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Old 01-29-2010, 03:29 PM   #1
Supreme1012
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Bash Script for Moving X number files from /direct1 to /direct2?


Hi guys. I have no Bash skills but Im badly in need of a script to move the first 20,000 or whatever number of files from a directory containing over 200,000 files to a new directory. The problem is that I cant access the directory because its so large so I want to break it into chunks, but keep the files in order if possible. If you know of a script to meet my needs, please post it. Otherwise Ill post my fumblings with Bash until I find the right way to fix my problem.

Should I use

Code:
For
 seq 0 20000
Then
 mv /direct2
Else
 echo "Messed up"
fi
or

Code:
i=0
Do
 mv file
 i+1
Until
 i=20000
Else
 echo "Messed Up"
Fi
 
Old 01-29-2010, 03:55 PM   #2
EricTRA
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Hello,

Might I suggest that you first start by reading a tutorial on Bash like for example this one? What you are putting as 'example' doesn't make any sense at all and is missing all the basics.

For example you put a 'fi' to end an 'if' statement that you haven't even started. The 'mv' command needs two parameters at least like
Code:
mv * /direct2
to move everything from the directory where you execute the command to /direct2.

I believe you need to learn the basics first before even attempting bash.

Kind regards,

Eric
 
Old 01-29-2010, 04:15 PM   #3
Supreme1012
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Thanks for the reply. Im just feeling my way at this point. I used to know autoit really well but its been years since Ive done any scripting. I put "fi" at the end b/c the quide I was looking at had it, and I just assumed it was short for "finish". But anyways, Ill take your suggestions and make some changes. Its a work in progress until someone either helps me finish it or writes it for me.

Code:
#!/bin/bash
for FILE in /dir1/;
n=0
do
 mv * /dir2;
 n++
Until
 n=20000
done
basically what I want to do is start off with n=0 and then move one of the files and add n+1 each time a file is moved until n=20000

Im sure this is coded different in bash scripting but I havent found anything that shows exactly what I want to do, so Im going to make some really obvious mistakes until I figure it out

edit: Im not sure about the "for FILE in /dir1/;" if its even needed. and Im unsure if I should use n+1, n+, or n++ to make the loop add 1 to n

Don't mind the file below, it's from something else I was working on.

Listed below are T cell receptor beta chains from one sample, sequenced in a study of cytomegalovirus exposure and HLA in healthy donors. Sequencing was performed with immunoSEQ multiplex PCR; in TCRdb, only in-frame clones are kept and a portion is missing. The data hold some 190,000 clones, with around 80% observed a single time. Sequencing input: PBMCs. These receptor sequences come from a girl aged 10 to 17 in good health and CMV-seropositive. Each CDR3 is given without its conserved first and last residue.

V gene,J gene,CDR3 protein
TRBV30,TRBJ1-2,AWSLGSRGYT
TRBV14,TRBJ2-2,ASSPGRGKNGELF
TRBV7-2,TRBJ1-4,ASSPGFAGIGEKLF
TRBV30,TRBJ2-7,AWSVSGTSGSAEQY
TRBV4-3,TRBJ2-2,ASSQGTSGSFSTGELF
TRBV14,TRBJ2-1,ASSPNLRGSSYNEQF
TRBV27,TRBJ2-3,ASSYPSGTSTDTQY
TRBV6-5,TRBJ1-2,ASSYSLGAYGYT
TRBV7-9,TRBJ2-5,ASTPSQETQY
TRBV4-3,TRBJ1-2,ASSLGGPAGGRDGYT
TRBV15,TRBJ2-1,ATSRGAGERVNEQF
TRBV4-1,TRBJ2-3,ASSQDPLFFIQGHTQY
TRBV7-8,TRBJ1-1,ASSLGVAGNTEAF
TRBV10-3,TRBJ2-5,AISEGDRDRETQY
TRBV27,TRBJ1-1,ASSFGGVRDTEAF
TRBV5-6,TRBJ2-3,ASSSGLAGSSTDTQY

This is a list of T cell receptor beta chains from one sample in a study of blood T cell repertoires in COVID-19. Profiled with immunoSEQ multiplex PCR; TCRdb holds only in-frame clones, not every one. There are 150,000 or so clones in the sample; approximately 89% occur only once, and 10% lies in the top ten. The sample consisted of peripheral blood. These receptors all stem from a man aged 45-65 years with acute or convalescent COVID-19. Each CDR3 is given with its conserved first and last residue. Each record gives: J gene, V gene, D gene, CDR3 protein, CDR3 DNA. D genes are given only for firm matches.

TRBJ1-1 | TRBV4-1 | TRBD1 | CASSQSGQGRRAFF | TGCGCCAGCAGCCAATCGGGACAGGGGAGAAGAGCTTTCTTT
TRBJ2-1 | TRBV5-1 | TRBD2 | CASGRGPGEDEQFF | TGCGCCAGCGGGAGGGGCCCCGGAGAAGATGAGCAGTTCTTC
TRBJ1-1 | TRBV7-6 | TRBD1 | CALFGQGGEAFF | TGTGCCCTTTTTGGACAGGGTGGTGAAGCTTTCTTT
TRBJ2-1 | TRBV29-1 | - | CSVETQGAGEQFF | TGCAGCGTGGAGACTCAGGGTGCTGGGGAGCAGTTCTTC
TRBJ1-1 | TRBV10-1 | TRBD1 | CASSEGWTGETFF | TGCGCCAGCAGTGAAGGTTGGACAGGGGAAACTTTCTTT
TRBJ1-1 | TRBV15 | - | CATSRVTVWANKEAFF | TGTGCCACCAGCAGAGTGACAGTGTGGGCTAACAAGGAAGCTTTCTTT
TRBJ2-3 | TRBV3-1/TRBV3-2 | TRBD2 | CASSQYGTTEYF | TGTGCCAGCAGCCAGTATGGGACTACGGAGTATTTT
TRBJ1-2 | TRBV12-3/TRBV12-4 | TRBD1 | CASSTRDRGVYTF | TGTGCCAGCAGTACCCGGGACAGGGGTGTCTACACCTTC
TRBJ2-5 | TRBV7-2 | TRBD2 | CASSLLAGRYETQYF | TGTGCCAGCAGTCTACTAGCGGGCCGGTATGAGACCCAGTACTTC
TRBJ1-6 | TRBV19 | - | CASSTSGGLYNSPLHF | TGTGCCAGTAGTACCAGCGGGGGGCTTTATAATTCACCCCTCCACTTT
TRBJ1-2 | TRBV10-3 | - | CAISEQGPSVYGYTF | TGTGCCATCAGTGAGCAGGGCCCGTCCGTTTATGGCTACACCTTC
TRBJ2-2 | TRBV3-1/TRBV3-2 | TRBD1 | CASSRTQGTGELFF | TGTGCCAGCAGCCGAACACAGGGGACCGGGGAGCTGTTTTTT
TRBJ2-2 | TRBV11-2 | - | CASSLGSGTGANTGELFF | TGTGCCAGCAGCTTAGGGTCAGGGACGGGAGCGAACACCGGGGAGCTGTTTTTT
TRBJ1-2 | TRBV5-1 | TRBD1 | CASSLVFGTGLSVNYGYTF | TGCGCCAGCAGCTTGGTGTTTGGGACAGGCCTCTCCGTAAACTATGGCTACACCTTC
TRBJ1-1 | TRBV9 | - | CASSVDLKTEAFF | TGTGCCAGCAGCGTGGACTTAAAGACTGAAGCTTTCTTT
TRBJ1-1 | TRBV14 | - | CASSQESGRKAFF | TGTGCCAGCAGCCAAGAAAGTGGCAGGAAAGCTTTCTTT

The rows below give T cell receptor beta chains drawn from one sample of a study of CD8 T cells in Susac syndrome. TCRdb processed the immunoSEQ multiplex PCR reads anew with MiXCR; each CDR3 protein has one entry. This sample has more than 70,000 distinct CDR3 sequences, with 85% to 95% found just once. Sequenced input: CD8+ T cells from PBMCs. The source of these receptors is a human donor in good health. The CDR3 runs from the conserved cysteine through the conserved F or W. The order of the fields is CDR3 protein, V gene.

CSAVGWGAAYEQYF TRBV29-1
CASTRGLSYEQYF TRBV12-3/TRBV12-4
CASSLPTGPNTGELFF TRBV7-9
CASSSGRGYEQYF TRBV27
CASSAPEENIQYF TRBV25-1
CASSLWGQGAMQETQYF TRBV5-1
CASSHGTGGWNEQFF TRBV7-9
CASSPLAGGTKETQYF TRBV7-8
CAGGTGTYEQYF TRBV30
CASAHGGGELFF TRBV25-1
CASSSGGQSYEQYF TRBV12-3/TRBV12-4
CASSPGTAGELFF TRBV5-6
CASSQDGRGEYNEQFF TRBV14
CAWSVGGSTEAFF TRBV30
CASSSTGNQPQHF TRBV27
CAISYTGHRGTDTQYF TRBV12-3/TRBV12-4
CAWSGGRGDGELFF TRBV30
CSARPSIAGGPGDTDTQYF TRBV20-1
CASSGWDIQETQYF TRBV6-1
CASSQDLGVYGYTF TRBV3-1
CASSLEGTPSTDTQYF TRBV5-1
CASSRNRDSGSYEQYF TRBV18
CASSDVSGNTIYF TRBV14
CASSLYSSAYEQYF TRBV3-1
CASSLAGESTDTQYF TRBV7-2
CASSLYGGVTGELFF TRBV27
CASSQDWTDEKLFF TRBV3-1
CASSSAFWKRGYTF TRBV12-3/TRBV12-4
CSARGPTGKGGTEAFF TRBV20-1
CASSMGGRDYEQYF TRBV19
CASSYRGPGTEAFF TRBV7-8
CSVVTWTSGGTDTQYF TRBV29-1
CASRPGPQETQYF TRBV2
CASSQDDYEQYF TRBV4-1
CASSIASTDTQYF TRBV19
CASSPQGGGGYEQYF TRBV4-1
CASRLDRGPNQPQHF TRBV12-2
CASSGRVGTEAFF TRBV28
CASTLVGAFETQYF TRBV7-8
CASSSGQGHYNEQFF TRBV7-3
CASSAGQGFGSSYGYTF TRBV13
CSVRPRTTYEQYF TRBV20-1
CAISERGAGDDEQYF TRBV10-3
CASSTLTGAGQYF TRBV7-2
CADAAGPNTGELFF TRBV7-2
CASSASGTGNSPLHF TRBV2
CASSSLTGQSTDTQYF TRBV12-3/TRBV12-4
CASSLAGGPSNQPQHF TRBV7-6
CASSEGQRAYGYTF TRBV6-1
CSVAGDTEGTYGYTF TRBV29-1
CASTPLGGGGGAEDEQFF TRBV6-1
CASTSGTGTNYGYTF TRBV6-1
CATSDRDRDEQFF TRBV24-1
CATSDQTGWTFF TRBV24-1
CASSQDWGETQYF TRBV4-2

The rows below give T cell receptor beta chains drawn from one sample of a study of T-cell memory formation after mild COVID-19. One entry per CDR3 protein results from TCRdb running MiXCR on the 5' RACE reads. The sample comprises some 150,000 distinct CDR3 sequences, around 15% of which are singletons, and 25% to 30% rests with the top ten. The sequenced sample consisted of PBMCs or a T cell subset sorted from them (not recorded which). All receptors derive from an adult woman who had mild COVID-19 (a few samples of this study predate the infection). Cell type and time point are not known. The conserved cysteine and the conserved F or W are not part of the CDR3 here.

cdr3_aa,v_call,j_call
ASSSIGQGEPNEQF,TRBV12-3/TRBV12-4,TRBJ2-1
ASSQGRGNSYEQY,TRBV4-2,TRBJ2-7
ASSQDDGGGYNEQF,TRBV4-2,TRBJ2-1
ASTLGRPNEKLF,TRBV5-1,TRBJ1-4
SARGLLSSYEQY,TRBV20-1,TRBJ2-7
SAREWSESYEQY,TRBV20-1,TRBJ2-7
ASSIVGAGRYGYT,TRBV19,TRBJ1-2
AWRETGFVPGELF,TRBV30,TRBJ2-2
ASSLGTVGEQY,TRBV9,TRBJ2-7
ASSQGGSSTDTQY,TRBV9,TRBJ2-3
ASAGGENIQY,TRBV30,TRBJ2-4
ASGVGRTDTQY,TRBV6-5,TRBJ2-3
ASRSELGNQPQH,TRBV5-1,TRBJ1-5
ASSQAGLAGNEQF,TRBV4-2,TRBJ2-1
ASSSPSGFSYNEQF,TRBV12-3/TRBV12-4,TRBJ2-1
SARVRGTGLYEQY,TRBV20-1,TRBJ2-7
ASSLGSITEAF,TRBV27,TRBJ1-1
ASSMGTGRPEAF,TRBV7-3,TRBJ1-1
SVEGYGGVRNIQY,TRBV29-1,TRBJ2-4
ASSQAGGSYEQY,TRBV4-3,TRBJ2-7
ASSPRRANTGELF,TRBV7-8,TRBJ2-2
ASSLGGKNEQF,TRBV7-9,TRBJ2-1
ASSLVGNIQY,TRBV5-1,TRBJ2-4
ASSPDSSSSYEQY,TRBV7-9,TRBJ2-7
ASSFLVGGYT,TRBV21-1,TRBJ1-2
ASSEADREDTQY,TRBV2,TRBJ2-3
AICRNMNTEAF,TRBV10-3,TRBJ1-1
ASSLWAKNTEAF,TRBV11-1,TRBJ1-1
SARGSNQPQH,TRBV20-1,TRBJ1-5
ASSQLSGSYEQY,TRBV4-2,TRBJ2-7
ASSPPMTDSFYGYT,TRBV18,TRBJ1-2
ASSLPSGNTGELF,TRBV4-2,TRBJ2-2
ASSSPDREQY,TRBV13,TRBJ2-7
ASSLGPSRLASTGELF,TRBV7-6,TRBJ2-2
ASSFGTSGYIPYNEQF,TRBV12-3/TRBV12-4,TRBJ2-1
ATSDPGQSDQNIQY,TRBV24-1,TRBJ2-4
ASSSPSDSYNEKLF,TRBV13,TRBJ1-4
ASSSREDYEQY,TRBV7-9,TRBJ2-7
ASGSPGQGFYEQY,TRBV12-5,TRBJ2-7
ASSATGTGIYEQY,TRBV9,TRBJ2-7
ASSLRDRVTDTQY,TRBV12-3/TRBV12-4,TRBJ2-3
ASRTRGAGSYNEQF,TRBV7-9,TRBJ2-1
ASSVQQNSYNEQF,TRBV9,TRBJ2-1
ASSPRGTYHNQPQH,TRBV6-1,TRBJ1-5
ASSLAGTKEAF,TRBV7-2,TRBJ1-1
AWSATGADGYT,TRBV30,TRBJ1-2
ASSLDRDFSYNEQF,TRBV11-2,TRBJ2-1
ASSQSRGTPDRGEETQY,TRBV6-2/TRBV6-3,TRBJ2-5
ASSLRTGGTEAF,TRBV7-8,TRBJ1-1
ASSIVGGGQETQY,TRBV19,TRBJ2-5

Last edited by Supreme1012; 01-29-2010 at 04:17 PM.
 
Old 01-29-2010, 04:36 PM   #4
EricTRA
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Hi,

LinuxQuestions is all about helping others, but not in doing all the work for them, so if you'll put in some time, so will I.

Ok, let's get some basics set up:
Code:
#!/bin/bash 
COUNTER=0
while [  $COUNTER -lt 10 ]; do
    echo The counter is $COUNTER
    let COUNTER=COUNTER+1 
done
The above is an example for a counter used in a while loop. Examples like this are found all over the internet.

You could use the above example like this:
Code:
#!/bin/bash 
COUNTER=0
while [  $COUNTER -lt 20000 ]; 
do
   your 'move' command
   let COUNTER=COUNTER+1 
done
That gets the counter part figured out. Now you'll have to think up a move command taking into account that you cannot use wildcards and take one file at the time to keep everything under control. If for example you use 'move * /destination'; that one command will move everything in the origin directory to the destination directory before adding one to the counter and that's not what you want.

Set a variable to hold your origin directory and one for your destination directory, so you can easily keep track of them in your commands.

Some tips on figuring out how to move your files one by one:
- Use the ls command to make a list of the files in the directory
- Sort the files by size, biggest first, so that the 'weight' of the directory decreases in the fastest way possible